Flat Earth

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The Independent Online
Seekers of tooth

WOULD you ask Ian Paisley to adjudicate on a doctrinal dispute in the Vatican, or Saddam Hussein to resolve conflicting opinions among Talmudic scholars? No? Well, that is how we should view China's pronouncements on the Buddha's third tooth.

Peking, as you might recall, knows better than the Dalai Lama which young boy should be regarded as the reincarnation of the Panchen Lama, the second most senior figure in Tibetan Buddhism. Nothing has been seen of the Dalai Lama's choice (or his parents) for some time, while the lad China prefers has taken his place. Now the Chinese insist that a tooth given to Taiwan, which arrived in Taipei amid great ceremony last week, is not authentic.

According to a spokesman for the state-controlled Chinese Buddhist Association, a historical text showed that only two teeth were found after the Buddha's cremation: one now in Peking and the other in the Temple of the Tooth in Kandy, Sri Lanka. Those teeth had both been proved authentic, but the "so-called third Buddha tooth" had not, he said: "We have no idea where the third Buddha's tooth originates." Buddhist monks in India, who gave the tooth to Taiwan, say it was brought there from a temple in Tibet in 1968, when China was in the throes of the Cultural Revolution.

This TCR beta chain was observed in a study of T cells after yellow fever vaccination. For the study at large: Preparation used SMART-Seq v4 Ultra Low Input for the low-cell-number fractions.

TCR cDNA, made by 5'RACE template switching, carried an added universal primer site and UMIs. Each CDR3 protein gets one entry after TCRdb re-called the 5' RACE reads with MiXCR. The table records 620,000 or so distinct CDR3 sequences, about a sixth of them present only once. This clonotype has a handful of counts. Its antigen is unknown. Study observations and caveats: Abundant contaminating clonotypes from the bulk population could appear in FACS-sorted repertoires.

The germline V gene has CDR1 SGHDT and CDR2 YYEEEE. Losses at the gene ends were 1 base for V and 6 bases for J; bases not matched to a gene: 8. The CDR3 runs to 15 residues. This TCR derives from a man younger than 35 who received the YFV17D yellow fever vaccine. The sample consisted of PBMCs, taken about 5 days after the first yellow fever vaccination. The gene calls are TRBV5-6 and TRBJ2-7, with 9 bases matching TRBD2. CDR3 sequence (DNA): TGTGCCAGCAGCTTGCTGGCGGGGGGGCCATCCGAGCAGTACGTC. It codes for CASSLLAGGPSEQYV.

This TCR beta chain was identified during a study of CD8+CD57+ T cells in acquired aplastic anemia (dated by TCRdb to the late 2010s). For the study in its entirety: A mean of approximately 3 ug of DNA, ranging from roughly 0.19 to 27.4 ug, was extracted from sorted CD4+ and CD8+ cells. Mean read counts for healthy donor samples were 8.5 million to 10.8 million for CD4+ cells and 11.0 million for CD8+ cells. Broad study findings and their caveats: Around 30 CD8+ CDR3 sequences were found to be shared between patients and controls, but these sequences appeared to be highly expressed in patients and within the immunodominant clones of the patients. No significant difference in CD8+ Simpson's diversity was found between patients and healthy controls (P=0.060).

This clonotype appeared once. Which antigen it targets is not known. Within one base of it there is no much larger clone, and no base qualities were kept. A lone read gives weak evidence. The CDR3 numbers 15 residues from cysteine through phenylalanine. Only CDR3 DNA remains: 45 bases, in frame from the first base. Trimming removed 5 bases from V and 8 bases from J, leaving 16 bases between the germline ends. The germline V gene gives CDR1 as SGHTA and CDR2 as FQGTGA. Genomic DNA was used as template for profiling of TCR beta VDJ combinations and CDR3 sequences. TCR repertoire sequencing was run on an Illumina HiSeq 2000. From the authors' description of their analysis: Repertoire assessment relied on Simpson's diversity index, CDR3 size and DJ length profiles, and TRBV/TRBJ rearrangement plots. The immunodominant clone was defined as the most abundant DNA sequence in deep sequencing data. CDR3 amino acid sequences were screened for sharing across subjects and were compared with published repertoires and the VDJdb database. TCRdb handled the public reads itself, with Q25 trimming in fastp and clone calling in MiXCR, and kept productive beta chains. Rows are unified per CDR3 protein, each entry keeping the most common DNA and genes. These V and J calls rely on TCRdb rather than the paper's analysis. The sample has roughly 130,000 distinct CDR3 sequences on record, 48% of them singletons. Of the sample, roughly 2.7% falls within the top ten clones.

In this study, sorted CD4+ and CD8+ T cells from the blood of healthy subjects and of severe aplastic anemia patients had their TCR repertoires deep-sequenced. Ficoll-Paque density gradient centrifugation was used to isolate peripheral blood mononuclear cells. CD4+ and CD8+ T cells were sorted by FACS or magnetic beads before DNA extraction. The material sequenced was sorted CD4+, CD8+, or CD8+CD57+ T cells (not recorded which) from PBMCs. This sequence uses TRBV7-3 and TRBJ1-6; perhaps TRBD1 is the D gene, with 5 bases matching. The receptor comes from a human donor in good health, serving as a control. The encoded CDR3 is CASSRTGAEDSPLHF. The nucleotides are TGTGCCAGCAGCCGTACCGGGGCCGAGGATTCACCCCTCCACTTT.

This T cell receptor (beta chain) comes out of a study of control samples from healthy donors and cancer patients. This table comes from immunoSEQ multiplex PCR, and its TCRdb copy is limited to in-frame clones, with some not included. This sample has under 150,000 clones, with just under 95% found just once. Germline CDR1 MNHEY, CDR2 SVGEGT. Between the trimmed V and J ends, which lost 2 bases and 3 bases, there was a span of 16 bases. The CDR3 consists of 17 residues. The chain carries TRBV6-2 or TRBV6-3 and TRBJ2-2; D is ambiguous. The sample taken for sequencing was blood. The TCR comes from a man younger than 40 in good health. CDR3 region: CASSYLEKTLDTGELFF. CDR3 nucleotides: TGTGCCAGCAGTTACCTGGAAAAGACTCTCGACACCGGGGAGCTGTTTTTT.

I have no more standing than the Chinese government in this matter, but it does occur to me to wonder why, as apparently happened, Peking wanted the supposedly phony molar brought there rather than to Taiwan.

Burgers of Calais

THE French are a long way behind us - let alone the Americans or Germans - in obesity, but they cannot afford to relax their vigilance, according to a new survey. This says 8.2 per cent of French people are obese and a third are overweight. (But then a third of all US adults are obese.)

What caught my eye, though, was that you are more likely to be corpulent the closer you are to Britain. Just across the Channel in Haute-Normandie and Nord-Pas-de-Calais, 13.3 per cent of the population are fatties, while in Provence and the Alpine regions of France, the proportion is only half that.

Are the burghers of Calais all nipping over here for fish and chips? Or is it that they put mayonnaise on their frites over there? I don't know, I'm afraid.

Prophet and loss

MAYBE the question of the Buddha's dentition should be settled by a US court. As you know, we like to keep you abreast of life in the American judicial system, and this week we are with The True and Living Church of Jesus Christ of Saints of the Last Days, a breakaway from the Mormons which has a difference of opinion to make the China-Taiwan squabble seem tame.

Three former members are suing the polygamous sect, claiming its charismatic leader took all their money, failed to deliver on a promised face-to-face meeting with Jesus Christ and then excommunicated them.

Jim Harmston, the church's self-proclaimed prophet, took advantage of their "deepest spiritual needs", say the trio. He believes the church will probably countersue, saying: "We're getting tired of this kind of thing, the defamation and libel that goes on."

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